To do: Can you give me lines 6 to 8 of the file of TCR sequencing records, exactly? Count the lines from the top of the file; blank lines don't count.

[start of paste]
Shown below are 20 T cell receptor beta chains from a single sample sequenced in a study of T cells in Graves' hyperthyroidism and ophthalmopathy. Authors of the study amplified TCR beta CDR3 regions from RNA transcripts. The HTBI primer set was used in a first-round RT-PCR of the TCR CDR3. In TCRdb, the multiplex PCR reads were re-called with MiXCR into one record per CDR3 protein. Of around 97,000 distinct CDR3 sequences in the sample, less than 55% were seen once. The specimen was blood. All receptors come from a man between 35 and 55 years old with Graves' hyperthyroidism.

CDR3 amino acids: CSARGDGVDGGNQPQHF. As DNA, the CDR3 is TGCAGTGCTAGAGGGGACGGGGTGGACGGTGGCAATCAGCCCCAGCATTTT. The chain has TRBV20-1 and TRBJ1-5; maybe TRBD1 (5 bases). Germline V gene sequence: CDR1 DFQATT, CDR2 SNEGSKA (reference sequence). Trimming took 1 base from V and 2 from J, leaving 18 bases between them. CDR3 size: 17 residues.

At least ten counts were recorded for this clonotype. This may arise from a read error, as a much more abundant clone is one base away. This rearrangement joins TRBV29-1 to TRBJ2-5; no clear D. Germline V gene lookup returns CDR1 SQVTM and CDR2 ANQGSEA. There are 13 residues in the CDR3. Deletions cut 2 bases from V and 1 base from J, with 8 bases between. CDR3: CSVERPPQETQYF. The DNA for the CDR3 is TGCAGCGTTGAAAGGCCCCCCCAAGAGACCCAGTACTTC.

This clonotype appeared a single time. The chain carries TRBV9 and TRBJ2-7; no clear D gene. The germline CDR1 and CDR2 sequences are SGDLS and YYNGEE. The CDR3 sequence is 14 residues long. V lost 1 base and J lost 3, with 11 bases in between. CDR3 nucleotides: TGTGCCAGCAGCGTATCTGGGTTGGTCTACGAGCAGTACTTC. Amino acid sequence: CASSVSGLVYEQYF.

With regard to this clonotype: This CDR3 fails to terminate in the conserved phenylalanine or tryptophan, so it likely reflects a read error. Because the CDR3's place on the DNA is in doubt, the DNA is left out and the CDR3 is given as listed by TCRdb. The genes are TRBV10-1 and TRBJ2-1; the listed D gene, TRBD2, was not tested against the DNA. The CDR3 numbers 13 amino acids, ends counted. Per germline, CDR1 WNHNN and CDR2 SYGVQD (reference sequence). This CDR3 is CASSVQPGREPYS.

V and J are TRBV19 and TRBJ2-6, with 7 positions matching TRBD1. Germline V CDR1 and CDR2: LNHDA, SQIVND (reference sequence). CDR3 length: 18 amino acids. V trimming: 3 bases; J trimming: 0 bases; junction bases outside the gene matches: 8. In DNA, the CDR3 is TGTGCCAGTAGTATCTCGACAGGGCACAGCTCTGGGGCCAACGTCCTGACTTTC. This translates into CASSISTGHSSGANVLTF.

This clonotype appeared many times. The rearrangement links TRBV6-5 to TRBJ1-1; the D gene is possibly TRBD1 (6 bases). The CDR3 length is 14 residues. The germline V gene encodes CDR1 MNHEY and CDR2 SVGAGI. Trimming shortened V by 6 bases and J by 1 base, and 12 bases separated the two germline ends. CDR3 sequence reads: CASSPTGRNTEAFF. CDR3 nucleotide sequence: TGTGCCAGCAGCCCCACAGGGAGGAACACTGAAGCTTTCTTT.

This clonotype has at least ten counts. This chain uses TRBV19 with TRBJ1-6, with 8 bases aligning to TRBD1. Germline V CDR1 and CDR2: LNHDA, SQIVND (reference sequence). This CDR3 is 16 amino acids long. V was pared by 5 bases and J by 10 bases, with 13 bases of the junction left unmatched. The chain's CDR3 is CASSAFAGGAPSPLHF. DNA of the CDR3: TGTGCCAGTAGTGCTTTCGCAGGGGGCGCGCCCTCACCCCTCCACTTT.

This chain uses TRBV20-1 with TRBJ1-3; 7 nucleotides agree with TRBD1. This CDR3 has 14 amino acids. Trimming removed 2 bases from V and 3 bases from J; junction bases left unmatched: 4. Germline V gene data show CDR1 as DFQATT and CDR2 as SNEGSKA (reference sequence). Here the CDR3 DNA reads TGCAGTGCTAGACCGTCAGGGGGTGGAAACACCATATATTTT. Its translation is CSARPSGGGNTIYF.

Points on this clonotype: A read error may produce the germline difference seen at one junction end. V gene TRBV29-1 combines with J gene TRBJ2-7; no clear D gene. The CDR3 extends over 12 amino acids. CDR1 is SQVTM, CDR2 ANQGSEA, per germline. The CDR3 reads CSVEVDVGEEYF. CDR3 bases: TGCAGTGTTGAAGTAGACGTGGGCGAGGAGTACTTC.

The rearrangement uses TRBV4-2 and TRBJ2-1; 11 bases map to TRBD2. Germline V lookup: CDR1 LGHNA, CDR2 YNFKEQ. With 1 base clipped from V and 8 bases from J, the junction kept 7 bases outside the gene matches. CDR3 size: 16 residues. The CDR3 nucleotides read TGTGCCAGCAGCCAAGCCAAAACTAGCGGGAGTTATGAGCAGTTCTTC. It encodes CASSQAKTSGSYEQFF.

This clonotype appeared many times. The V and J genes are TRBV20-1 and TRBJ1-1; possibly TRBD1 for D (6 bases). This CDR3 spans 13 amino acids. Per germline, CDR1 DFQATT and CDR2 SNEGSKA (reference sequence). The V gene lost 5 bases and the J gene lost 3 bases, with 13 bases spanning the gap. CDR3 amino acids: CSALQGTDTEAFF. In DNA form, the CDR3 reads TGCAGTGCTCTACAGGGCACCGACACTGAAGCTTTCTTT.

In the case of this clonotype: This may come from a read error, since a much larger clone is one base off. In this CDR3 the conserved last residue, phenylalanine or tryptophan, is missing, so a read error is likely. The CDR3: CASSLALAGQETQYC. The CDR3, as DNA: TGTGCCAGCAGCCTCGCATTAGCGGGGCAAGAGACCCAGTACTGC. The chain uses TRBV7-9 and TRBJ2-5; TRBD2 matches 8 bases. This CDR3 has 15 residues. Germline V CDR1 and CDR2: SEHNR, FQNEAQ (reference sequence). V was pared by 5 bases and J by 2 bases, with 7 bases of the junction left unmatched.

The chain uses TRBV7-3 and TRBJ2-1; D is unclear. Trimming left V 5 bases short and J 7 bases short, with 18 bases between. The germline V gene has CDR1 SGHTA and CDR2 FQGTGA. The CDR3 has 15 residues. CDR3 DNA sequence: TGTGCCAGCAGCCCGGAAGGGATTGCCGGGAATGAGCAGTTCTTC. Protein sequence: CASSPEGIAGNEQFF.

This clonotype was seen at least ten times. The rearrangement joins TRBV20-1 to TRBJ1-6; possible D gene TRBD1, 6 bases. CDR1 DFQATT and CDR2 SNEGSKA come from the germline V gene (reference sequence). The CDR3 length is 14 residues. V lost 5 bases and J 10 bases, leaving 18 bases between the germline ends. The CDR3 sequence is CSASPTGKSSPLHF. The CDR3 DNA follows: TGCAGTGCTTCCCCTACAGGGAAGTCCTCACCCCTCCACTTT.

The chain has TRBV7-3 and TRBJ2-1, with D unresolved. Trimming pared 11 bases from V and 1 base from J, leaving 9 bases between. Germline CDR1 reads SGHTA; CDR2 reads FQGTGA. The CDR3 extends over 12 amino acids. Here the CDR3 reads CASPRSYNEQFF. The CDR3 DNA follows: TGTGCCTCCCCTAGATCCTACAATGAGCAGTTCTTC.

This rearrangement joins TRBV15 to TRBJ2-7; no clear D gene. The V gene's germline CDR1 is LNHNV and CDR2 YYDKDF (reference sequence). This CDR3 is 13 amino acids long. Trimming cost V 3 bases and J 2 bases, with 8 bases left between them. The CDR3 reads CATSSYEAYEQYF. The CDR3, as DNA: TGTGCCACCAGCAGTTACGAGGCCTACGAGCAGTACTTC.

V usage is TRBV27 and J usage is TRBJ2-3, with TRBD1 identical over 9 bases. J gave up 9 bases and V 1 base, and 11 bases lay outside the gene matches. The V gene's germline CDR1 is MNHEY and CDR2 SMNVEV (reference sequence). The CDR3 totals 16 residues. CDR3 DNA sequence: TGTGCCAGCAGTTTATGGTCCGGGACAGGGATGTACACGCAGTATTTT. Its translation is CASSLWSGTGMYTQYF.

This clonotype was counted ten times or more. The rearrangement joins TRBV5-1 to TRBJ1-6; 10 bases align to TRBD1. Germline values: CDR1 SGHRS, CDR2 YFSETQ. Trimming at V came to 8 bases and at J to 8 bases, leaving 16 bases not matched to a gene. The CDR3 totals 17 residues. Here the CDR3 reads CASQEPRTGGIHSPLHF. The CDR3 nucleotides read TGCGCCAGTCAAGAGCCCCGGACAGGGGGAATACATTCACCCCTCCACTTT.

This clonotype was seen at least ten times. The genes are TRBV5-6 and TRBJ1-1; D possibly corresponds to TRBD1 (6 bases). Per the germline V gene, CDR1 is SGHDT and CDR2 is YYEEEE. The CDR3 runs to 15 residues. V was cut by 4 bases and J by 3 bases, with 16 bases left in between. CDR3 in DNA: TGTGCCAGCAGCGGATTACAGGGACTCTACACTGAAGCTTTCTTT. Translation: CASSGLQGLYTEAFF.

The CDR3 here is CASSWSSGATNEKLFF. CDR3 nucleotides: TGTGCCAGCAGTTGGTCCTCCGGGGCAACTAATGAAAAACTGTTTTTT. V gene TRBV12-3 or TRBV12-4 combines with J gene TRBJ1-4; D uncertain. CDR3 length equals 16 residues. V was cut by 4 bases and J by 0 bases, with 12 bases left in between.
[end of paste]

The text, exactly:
V and J are TRBV19 and TRBJ2-6, with 7 positions matching TRBD1. Germline V CDR1 and CDR2: LNHDA, SQIVND (reference sequence). CDR3 length: 18 amino acids. V trimming: 3 bases; J trimming: 0 bases; junction bases outside the gene matches: 8. In DNA, the CDR3 is TGTGCCAGTAGTATCTCGACAGGGCACAGCTCTGGGGCCAACGTCCTGACTTTC. This translates into CASSISTGHSSGANVLTF.

This clonotype appeared many times. The rearrangement links TRBV6-5 to TRBJ1-1; the D gene is possibly TRBD1 (6 bases). The CDR3 length is 14 residues. The germline V gene encodes CDR1 MNHEY and CDR2 SVGAGI. Trimming shortened V by 6 bases and J by 1 base, and 12 bases separated the two germline ends. CDR3 sequence reads: CASSPTGRNTEAFF. CDR3 nucleotide sequence: TGTGCCAGCAGCCCCACAGGGAGGAACACTGAAGCTTTCTTT.

This clonotype has at least ten counts. This chain uses TRBV19 with TRBJ1-6, with 8 bases aligning to TRBD1. Germline V CDR1 and CDR2: LNHDA, SQIVND (reference sequence). This CDR3 is 16 amino acids long. V was pared by 5 bases and J by 10 bases, with 13 bases of the junction left unmatched. The chain's CDR3 is CASSAFAGGAPSPLHF. DNA of the CDR3: TGTGCCAGTAGTGCTTTCGCAGGGGGCGCGCCCTCACCCCTCCACTTT.